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Target of Silk Road murder-for-hire plot tells his story

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posted on Nov, 8 2013 @ 05:13 PM
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Ross Ulbricht paid an undercover agent to murder one of his Admins of Silk Road. Making money on the internet is serious business.



A key administrator who says he helped Ross Ulbricht run the Silk Road online drug empire appeared in a Baltimore courtroom yesterday. Forty-seven-year-old Curtis Clark Green, who went by the aliases "Flush" and "chronicpain" online, lives in a small town about an hour from Salt Lake City; he works at a nonprofit that helps people with learning disabilities, and he's a grandfather.

Green is also the admin who Ulbricht, operating online as Dread Pirate Roberts, allegedly tried to have killed.

He made his appearance in a Baltimore courtroom this morning and gave this statement telling his story to journalist Joshua Davis, who published it in his online magazine, Epic:

I was an employee of Silk Road from approximately November 2012 until January 2013. I got involved in SR because I was interested in Bitcoin and SR was the biggest market place for Bitcoin. I also had an interest in harm reduction related to drug use. Initially I just chatted on the forum, and that led to DPR [Dread Pirate Roberts] hiring me to work for SR. I was basically employed as a customer service rep, assisting people to use the site. I never used illegal drugs and I never intended to be directly involved in illegal drug deals.

In January 2013 federal agents stormed into my home and arrested me on drug charges. According to federal agents, DPR paid an undercover agent to murder me. The agents took photos as they faked my murder. I did not know the identity of DPR or any other user of SR. I never stole from DPR, SR or any SR users. On the advice of my attorney, I cannot give any further details, as I still face serious federal charges.

Green also submitted a list of facts he's stipulated to in court. He was paid a salary to work as a Silk Road admin, and his access allowed him to view all messages on the site, as well as Bitcoin accounts held by users—and by Dread Pirate Roberts.

He was ultimately busted when Dread Pirate Roberts told him to help out with a drug sale that was actually with an undercover agent. A US Postal Inspector delivered a kilogram of coc aine to his house, sold online for about $27,000. After that, he was arrested.

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edit on 11/8/2013 by roadgravel because: link repair




posted on Nov, 8 2013 @ 05:47 PM
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Reading up on the whole case, the more it makes the FBI seem lucky not clever in taking down Silkroads.

The guy was greedy and stupid, it wasn't a fault of the technology but the people using it, what I do find funny is this push to sell it as TOR is unsecure...
edit on 8-11-2013 by benrl because: (no reason given)



posted on Nov, 8 2013 @ 05:52 PM
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reply to post by benrl
 

Isn't it important to be able to trust the entry and/or exist points on TOR?



posted on Nov, 8 2013 @ 05:56 PM
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roadgravel
reply to post by benrl
 

Isn't it important to be able to trust the entry and/or exist points on TOR?


The point is anonymity, and if you are smart you can control the level of risk you assume, even if compromised by a few nodes.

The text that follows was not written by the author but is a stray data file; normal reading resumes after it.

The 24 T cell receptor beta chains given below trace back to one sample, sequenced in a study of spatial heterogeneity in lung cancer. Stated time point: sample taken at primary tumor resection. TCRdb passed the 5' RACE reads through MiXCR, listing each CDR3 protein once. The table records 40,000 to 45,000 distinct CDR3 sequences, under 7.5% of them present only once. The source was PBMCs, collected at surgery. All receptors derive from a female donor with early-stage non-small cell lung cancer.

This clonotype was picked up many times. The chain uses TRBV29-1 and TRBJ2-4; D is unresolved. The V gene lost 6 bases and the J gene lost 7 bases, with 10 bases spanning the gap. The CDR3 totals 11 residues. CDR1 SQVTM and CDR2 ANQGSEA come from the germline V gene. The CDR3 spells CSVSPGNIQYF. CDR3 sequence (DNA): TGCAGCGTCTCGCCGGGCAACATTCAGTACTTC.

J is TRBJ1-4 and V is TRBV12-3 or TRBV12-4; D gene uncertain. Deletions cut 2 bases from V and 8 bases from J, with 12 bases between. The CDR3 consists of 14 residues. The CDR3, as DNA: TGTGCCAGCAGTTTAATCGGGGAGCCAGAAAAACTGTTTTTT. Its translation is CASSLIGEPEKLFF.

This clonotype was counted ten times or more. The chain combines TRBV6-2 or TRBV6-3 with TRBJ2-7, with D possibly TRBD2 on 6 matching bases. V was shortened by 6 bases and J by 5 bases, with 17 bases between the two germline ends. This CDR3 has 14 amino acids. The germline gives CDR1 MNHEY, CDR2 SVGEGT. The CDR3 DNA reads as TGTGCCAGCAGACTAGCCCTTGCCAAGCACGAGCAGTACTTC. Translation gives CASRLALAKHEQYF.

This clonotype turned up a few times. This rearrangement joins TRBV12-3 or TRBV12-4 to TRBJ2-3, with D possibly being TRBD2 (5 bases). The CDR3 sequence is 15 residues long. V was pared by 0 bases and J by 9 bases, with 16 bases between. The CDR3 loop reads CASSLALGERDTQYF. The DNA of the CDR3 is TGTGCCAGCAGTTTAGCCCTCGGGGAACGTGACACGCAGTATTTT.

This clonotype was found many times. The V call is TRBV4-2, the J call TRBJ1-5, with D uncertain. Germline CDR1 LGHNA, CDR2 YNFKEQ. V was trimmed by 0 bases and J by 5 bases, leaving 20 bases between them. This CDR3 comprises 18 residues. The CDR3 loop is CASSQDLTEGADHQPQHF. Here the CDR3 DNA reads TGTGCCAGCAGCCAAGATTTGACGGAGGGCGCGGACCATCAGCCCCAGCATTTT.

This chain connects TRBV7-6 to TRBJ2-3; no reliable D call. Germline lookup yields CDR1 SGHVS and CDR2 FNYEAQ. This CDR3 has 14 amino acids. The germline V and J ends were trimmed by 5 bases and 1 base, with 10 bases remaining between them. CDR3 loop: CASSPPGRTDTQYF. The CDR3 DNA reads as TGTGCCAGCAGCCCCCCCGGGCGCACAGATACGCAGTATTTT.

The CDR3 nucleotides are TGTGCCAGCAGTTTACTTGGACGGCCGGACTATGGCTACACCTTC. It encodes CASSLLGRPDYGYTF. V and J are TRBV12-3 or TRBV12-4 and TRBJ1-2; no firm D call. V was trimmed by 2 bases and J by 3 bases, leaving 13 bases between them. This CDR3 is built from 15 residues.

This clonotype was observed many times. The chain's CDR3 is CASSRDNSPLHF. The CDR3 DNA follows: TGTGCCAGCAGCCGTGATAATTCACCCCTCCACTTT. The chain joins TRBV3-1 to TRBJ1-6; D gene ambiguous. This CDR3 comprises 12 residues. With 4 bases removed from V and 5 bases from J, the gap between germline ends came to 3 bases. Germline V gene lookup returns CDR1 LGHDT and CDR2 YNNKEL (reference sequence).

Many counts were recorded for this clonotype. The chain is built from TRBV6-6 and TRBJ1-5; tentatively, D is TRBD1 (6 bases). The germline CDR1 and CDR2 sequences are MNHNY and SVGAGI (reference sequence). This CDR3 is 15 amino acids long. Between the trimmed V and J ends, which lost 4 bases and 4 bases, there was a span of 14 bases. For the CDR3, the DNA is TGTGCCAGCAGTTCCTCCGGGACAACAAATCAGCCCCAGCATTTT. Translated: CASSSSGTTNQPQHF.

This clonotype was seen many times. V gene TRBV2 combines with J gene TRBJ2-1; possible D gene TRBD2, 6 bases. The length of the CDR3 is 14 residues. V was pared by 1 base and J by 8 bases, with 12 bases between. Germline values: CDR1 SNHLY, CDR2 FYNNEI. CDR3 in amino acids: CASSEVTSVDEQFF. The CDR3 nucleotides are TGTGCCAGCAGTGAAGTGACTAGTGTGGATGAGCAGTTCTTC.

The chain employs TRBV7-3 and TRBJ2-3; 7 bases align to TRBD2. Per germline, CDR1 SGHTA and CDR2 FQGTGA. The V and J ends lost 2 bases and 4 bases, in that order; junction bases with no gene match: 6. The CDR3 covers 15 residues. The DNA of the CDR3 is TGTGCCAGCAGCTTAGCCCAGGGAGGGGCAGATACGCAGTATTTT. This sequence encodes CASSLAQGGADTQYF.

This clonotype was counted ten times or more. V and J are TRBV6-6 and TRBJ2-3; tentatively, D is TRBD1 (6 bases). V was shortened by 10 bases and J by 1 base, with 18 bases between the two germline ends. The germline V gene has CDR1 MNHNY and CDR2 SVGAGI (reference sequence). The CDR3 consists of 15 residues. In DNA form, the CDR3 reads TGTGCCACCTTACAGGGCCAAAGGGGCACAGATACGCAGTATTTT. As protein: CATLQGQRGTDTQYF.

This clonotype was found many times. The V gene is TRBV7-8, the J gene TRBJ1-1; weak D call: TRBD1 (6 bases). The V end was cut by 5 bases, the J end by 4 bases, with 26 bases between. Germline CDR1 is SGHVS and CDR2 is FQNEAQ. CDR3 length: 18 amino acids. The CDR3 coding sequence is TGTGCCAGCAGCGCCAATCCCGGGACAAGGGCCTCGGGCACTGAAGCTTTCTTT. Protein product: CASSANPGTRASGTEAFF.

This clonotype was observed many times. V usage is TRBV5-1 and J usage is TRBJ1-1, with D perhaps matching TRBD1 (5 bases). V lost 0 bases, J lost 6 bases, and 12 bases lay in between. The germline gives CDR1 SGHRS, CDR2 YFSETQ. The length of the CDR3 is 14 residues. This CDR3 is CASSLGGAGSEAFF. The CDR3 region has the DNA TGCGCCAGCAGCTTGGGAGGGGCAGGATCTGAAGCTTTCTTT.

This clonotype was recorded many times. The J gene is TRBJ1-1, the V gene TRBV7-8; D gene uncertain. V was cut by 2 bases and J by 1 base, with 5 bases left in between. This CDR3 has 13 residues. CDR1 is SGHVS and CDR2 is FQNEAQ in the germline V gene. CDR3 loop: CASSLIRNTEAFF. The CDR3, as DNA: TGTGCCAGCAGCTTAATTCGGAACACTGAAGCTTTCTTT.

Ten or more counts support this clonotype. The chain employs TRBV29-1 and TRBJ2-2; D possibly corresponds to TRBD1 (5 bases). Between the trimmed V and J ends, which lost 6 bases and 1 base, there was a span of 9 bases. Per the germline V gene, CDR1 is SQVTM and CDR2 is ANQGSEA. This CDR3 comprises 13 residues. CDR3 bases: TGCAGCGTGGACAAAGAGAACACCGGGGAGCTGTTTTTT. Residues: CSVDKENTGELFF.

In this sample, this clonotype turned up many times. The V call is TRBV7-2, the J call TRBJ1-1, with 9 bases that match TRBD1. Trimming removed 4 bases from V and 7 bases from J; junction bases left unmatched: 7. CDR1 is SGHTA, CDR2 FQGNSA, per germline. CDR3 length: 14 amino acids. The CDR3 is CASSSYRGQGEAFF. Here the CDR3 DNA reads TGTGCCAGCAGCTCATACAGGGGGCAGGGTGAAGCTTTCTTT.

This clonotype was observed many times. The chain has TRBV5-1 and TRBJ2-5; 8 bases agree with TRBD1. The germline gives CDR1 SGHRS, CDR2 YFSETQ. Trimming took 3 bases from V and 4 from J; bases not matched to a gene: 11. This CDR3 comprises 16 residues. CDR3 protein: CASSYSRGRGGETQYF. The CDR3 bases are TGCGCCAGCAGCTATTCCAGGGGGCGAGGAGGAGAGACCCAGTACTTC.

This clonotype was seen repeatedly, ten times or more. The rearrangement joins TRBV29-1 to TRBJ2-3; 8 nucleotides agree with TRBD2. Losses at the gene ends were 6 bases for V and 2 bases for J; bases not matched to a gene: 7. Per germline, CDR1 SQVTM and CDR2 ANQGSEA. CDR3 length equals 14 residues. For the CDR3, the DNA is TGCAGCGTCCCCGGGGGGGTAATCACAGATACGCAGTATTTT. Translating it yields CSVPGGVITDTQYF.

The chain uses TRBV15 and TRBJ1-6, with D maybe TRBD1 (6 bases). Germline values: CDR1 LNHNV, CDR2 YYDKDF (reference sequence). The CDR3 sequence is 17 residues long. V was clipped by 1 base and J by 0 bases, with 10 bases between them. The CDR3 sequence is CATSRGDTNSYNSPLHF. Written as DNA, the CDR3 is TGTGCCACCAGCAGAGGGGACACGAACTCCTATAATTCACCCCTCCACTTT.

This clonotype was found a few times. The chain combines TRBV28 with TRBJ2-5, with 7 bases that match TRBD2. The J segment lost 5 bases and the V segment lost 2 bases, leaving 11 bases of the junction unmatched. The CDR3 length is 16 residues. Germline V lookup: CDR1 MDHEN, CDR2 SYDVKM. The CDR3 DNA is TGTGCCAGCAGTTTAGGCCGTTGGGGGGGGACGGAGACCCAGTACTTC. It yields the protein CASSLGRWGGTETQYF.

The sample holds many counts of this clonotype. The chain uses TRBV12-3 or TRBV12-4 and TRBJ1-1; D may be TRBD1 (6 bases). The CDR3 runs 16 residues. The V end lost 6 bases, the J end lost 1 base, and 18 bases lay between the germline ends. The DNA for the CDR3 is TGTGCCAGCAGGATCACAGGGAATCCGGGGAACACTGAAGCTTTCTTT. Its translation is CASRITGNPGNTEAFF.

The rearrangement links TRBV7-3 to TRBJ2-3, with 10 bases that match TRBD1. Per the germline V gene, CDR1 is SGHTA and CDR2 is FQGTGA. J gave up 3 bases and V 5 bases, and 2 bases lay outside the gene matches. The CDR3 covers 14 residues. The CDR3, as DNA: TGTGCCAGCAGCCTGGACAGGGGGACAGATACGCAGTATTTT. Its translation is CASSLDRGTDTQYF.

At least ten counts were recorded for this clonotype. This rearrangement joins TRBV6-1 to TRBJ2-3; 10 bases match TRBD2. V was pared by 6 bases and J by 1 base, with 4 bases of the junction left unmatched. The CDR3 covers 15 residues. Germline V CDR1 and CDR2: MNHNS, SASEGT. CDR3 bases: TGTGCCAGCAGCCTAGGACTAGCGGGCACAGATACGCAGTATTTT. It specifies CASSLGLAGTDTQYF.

Unsecured Wifi/public wifi.

Dedicated Device (tor only)

Dead drops in the form of foreclosed housing or various other intermediaries.

Everything about this take down was down to the guy being a cheap idiot.


ETA:

Of course the above could be compromised by boots on the ground doing surveillance, but at the point they get that far you already messed up the above steps...

All of the above is pure speculation of course.
edit on 8-11-2013 by benrl because: (no reason given)



posted on Nov, 8 2013 @ 06:06 PM
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reply to post by benrl
 

I agree the the man blew the cover he needed.

As far as killing the admin, I wonder if it was to silence the man and cover that fact he had the guy do the deal. But then he would need to know the FBI already knew.



posted on Nov, 8 2013 @ 06:44 PM
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reply to post by roadgravel

I got involved in SR because I was interested in Bitcoin and SR was the biggest market place for Bitcoin. I also had an interest in harm reduction related to drug use.

 


Sure you did, and sure you did. And then you got busted for your actions, became a stoolie, and suddenly you are the good guy and everyone else is the bad guy.

Why do authorities enable these people?



posted on Nov, 8 2013 @ 06:53 PM
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his access allowed him to view all messages on the site,


Gonna be hard to deny knowledge of the illegal activities. Maybe he was naive enough to think working in a criminal enterprise was not going to be a crime. Seems a stretch.

Edit:

Plus actually doing a deal, for whatever reason, sinks it.
edit on 11/8/2013 by roadgravel because: (no reason given)



posted on Nov, 8 2013 @ 07:00 PM
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reply to post by roadgravel
 


Yea it was definitely luck, they didn't hack or crack tor... DPR screwed up and got lazy

I've been a customer and satisfied with purchases on both the old silk road and the new one so no issues there.
Of course I use an old laptop with no storage devices connected with liveCD boot and using city's public wifi anonymously and always use a drop box company like mail box etc


DPR deserved his takedown though wanting to kill flush was a bit stupid



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